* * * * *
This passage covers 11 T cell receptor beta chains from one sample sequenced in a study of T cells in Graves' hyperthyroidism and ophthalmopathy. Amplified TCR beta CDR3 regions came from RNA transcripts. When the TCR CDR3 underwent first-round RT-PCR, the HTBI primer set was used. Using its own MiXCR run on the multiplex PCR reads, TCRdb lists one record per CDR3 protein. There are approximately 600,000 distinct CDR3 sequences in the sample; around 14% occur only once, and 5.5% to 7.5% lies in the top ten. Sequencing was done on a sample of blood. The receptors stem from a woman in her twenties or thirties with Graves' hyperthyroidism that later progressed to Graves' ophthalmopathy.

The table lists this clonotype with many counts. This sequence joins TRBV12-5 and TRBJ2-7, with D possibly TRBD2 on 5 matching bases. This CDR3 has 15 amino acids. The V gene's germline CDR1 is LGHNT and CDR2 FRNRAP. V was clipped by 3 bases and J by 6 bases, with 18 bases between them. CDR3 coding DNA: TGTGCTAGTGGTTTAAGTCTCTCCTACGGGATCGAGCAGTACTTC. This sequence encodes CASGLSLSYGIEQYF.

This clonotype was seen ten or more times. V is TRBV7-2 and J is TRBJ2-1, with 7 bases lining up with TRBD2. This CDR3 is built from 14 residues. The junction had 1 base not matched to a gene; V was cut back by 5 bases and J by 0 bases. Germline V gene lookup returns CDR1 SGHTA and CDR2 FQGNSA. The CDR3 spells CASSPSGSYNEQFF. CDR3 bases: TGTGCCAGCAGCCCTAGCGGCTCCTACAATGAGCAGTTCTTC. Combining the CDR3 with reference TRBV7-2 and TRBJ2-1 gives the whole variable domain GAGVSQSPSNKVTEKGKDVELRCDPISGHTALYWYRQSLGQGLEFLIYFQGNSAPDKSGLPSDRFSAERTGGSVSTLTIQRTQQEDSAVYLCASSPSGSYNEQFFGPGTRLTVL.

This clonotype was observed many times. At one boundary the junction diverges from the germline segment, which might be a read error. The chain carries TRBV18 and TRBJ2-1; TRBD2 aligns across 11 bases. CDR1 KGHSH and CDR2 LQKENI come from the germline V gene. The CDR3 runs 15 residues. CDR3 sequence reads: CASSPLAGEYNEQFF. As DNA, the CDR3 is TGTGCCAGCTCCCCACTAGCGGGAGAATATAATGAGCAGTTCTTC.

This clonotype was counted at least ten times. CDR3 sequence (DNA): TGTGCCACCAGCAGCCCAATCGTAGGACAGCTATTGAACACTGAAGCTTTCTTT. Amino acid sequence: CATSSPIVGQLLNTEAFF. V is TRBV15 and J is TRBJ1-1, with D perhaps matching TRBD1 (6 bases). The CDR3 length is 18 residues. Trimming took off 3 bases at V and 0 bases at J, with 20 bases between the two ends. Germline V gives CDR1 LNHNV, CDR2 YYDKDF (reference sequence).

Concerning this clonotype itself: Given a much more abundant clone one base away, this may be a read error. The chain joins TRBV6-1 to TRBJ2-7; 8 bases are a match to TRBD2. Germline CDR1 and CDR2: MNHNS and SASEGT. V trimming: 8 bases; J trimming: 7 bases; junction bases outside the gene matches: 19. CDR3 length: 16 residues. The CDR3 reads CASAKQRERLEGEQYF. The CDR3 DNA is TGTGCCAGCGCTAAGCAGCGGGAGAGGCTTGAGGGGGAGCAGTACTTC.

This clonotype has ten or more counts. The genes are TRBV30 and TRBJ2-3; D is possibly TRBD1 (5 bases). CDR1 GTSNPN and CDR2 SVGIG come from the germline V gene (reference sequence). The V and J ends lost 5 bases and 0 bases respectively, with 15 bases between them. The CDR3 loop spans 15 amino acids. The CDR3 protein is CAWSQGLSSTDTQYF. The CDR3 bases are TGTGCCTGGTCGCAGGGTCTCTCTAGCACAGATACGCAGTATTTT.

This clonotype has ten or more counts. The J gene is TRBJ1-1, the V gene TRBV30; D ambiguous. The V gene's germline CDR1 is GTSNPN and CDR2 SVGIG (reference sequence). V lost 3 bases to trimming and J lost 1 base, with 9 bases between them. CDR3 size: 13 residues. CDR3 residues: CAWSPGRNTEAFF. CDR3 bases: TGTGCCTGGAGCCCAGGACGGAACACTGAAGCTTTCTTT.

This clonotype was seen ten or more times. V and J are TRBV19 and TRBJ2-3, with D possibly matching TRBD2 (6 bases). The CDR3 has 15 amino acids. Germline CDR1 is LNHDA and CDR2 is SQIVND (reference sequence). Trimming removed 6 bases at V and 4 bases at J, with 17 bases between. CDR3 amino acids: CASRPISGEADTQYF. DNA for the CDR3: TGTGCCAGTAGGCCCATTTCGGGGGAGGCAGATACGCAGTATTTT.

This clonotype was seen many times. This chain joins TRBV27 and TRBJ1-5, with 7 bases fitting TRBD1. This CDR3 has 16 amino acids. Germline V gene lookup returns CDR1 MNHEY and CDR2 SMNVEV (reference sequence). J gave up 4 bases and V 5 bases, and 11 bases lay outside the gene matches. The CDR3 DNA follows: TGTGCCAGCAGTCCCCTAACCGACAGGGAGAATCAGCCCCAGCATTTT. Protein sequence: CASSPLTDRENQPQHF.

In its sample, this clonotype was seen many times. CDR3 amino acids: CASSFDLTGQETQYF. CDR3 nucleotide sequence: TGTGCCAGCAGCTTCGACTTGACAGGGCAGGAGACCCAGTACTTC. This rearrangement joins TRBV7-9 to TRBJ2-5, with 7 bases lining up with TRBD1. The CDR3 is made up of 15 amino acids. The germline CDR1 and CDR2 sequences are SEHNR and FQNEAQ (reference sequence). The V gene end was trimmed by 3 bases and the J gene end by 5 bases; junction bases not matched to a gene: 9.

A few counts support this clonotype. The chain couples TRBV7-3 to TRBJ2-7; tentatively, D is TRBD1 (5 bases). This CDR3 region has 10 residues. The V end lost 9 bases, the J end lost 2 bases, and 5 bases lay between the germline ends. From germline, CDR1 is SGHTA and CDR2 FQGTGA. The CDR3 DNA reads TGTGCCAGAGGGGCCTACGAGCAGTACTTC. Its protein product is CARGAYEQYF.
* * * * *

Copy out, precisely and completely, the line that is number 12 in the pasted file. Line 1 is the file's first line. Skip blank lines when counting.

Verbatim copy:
A few counts support this clonotype. The chain couples TRBV7-3 to TRBJ2-7; tentatively, D is TRBD1 (5 bases). This CDR3 region has 10 residues. The V end lost 9 bases, the J end lost 2 bases, and 5 bases lay between the germline ends. From germline, CDR1 is SGHTA and CDR2 FQGTGA. The CDR3 DNA reads TGTGCCAGAGGGGCCTACGAGCAGTACTTC. Its protein product is CARGAYEQYF.